Last weekend, the prospect of buying a movie ticket ceased being an automatic entertainment decision and became a juggling act with life or death on the line. Some deranged dude who had seen the carnage at a Colorado showing of The Dark Knight Rises could conceivably have gone copycat-crazy in a theater near you. Your theater, in fact. Finally, some 25 million customers weighed the risks and bought tickets. Yet when they watched the Batman film, they inevitably thought of the connections between Christopher Nolan’s apocalyptic fantasy and a remorseless sicko who slaughtered real people.
Now, though, they could use a chaser to that night’s concession-stand special of popcorn and hemlock. This weekend, many Americans will want to escape the emotional exhaustion of a nightmare of headlines and see a nice, raunchy, R-rated comedy. Well, The Watch stars Ben Stiller, Vince Vaughn and Jonah Hill, all of whom have been funny at some point in their careers. The movie promises a high comedy hybrid, since it was concocted by the authors of Superbad and The Pineapple Express (Seth Rogen and Evan Goldberg) and The Princess and the Frog and Mr. Popper’s Penguins (Jared Stern). The director is Akiva Schaffer, who with Andy Samberg and Jorma Taccone constitutes the Lonely Island comedy group. For seven years, Schaffer produced some of Saturday Night Life‘s most invigorating video shorts. So forget your troubles, come on, get silly and see The Watch.
Actually, don’t. You’re unlikely to laugh much, and you may get an unexpected case of the non-art-imitates-bad-life creeps. You probably know the movie was originally called Neighborhood Watch, a phrase that lost some of its comedy zing last February when one real-life watchdog, George Zimmerman, shot the black teenager Treyvon Martin in Sanford, Fla. Cue the name change and the publicity highlighting the science-fiction premise of four guys trying to protect their town from an alien invasion.
That juxtaposition of a tragic news story and a movie already filmed but not yet released was an unfortunate coincidence. More questionable is The Watch‘s use, for comedy purposes, of a miscreant who murders ordinary folks and removes their skins so he can wear them — the MO of Jame Gumb, the Silence of the Lambs serial killer, whose aptitude for elaborate evil is mirrored in the handiwork of James Holmes in Aurora. And though a Costco in Glenview, Ohio, isn’t the Century 16 multiplex, The Watch‘s climax of a vigilante band sneaking into a warehouse store and shooting everything in sight — pumping an extra dozen rounds into one corpse — might make moviegoers wish that, for innocent escapism, they’d gone to see Step Up Revolution instead.
As a public service, to save wary viewers 100 minutes they’ll never get back, here’s what happens. Stiller — in TIME colleague Mary Pols’ apt phrase, “the consummate American schlemiel” — plays Evan, Glenview’s prime booster. The manager of the Costco store, Evan also organizes self-help groups to make new friends and avoid telling his sweet wife Abby (Rosemarie DeWitt), who’s desperate to have a child, that he’s sterile. (Another great comedy premise!) When the Costco night watchman is killed, skinned and slimed, Evan forms a neighborhood watch. Three guys show up: blue collar businessman Bob (Vaughn), failed police aspirant Franklin (Hill) and recent divorcé Jamarcus (Richard Ayoade). None too pleased with the deficient caliber of his crew, Evan takes them on late-night patrols, which eventually lead to their alien encounters.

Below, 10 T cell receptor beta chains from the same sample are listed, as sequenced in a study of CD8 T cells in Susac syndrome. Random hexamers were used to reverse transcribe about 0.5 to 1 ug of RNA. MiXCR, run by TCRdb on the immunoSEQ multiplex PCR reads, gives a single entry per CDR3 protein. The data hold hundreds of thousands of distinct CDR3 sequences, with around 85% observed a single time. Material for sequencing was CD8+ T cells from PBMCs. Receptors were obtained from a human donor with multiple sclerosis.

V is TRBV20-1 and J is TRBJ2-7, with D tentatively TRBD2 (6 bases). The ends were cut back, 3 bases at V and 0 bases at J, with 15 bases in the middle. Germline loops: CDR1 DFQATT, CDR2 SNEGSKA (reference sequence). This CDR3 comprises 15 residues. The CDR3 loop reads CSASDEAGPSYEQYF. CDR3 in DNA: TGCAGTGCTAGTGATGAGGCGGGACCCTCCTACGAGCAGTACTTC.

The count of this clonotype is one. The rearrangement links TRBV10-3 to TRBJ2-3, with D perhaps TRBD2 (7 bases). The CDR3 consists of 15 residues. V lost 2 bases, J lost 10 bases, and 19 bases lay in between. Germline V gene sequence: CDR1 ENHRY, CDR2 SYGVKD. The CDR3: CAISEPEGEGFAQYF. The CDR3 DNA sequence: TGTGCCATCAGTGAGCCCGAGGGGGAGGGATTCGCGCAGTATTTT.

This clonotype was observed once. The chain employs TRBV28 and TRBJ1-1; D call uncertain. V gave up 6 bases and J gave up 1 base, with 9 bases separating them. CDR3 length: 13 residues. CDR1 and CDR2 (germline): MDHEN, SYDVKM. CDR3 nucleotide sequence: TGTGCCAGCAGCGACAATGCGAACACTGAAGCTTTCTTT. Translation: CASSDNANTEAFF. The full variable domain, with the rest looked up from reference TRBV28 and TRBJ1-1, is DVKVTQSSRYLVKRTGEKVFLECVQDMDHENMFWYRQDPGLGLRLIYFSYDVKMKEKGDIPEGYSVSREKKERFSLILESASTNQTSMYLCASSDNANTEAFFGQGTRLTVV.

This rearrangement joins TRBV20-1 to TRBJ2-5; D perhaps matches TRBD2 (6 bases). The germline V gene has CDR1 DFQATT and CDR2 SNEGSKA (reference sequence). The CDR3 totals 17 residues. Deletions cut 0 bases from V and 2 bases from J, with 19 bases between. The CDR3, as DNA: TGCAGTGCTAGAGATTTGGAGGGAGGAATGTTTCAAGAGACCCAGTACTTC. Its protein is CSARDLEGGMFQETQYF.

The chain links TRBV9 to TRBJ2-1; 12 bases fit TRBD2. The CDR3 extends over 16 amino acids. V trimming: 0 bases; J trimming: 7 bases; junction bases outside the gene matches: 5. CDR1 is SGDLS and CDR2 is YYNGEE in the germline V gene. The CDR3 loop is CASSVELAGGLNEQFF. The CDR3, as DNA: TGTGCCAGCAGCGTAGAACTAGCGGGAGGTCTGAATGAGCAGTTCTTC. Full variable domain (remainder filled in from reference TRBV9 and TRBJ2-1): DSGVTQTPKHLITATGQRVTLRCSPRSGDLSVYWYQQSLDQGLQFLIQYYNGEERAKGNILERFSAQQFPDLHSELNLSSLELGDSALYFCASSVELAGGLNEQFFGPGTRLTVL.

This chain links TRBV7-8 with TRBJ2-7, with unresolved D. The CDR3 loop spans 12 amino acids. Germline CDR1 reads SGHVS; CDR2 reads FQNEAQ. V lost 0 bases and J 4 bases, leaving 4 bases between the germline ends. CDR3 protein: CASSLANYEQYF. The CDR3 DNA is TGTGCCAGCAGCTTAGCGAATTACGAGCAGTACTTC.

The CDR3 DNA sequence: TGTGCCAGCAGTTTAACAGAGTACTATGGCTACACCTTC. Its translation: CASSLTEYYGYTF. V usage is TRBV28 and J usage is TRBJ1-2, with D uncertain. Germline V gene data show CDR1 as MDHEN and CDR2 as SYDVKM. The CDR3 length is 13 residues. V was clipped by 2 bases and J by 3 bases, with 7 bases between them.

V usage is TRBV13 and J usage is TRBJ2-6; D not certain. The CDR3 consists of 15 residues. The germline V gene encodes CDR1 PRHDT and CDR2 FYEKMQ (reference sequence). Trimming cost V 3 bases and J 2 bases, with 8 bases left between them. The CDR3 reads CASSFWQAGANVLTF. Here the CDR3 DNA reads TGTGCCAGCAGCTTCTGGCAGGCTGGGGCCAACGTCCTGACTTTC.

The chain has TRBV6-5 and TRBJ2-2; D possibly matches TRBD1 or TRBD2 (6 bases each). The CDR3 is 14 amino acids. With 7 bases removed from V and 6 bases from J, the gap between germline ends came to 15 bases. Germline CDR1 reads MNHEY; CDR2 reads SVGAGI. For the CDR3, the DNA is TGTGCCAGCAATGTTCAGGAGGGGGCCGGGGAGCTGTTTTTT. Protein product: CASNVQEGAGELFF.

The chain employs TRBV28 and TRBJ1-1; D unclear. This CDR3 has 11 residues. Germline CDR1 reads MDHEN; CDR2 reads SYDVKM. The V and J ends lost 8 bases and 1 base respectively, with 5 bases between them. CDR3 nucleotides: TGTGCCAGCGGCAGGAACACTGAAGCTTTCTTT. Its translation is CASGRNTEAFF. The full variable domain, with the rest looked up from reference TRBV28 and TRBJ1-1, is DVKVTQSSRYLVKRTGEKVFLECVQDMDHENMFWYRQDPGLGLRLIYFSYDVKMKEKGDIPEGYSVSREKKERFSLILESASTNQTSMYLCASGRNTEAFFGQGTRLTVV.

Four things that aren’t awful: the performances of DeWitt, playing a warm, borderline-complex character; Billy Crudup as Evan’s cheery-weird neighbor who is Definitely Hiding Something (Crudup’s avid smile looks like the rictus on a man who died happy with his dirty secret intact); and Ayoade. Born of a Nigerian father and a Norwegian mother, this British sitcom actor (The IT Crowd) sports the attractive crossbreeding of alien civilizations — a bonus for his role, it turns out — and a seraphic smile that Schaffer frequently cuts to for reaction shots. Good thing too, since as the one nonstar in the main quartet he is given very little dialogue for most of the film. Ayoade directed the insightful teen comedy Submarine; he should have been at the helm of The Watch, if he’d thought the project worth bothering with.
Actually, that’s only three points of recommendation — proof that The Watch doesn’t even meet the expectations of those who don’t like it. The movie could be worth sitting through if it were some grand disaster of a sci-fi–sex comedy. Instead, it’s a disservice to its trio of stars, who are forced to play diminished forms of their best roles (in, say, Greenberg, The Break Up and 21 Jump Street). Here, they are the fronts for an exhausted, exhausting reprise of stupid behavior, male-bonding clichés and penis jokes, which extend even to the aliens. The monsters’ goo, the watchmen decide after close investigation, tastes like semen. (“Yep,” says Vaughn, “it’s comely.”) How would they know?
All right, here’s a fourth good thing. Toward the end, the neighborhood watchers learn the aliens’ vulnerable spot when they are told, “Their brains are in their dicks.” See, they’re just like human men — at least, the men who misplaced their usual intelligence for comedy when they made this unwatchable botch.